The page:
2. If Question 1 is answered in the negative: In a case such as the present one, in which someone has embedded a programming code in his website which causes the user’s browser to request content from a third party and, to this end, transmits personal data to the third party, is the person embedding the content the “controller” within the meaning of Article 2(d) of Directive [95/46] if that person is himself unable to influence this data-processing operation?
  3. If Question 2 is answered in the negative: Is Article 2(d) of Directive [95/46] to be interpreted as meaning that it definitively regulates liability and responsibility in such a way that it precludes civil claims against a third party who, although not a “controller”, nonetheless creates the cause for the processing operation, without influencing it?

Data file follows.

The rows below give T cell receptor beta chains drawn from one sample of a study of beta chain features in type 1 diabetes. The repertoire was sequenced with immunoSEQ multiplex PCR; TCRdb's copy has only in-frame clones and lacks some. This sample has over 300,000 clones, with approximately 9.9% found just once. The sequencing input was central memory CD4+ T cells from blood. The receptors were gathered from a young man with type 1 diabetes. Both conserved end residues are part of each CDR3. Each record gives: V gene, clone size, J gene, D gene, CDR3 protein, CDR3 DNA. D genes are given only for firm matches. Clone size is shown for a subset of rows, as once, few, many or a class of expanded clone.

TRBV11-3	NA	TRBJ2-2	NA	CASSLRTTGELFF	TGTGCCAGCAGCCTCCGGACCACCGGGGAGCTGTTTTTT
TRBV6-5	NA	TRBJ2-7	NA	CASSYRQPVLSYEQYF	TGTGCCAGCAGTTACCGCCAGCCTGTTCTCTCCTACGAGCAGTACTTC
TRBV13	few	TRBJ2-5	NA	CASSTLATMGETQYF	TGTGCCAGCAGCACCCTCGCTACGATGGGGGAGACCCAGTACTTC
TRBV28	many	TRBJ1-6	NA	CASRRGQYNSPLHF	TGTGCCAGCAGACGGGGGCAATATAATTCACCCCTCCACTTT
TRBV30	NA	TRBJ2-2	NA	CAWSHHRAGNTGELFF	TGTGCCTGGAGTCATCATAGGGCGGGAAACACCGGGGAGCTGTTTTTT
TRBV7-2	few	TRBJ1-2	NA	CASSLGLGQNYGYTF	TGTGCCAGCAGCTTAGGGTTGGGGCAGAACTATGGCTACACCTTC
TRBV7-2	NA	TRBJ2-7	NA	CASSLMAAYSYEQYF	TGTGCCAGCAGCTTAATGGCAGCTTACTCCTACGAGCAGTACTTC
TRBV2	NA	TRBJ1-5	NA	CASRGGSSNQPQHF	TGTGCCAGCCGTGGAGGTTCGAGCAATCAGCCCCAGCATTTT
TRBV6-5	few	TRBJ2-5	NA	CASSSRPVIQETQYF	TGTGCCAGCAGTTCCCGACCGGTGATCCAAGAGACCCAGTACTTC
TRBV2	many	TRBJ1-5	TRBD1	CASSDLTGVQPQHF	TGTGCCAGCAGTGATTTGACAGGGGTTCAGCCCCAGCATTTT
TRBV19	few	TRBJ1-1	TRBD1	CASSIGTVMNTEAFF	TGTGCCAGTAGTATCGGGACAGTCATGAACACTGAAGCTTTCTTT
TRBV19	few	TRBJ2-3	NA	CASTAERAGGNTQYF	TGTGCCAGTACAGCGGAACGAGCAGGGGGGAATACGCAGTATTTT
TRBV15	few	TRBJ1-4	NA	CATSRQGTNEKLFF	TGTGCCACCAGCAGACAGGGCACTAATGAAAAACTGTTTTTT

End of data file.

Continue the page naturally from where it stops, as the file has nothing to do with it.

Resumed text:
4. Whose “legitimate interests”, in a situation such as the present one, are the decisive ones in the balancing of interests to be undertaken pursuant to Article 7(f) of Directive [95/46]? Is it the interests in embedding third-party content or the interests of the third party?
  5. To whom must the consent to be declared under Articles 7(a) and 2(h) of Directive [95/46] be given in a situation such as that in the present case?
  6. Does the duty to inform under Article 10 of Directive [95/46] also apply in a situation such as that in the present case to the operator of the website who has embedded the content of a third party and thus creates the cause for the processing of personal data by the third party?’

Answers given by the CJEU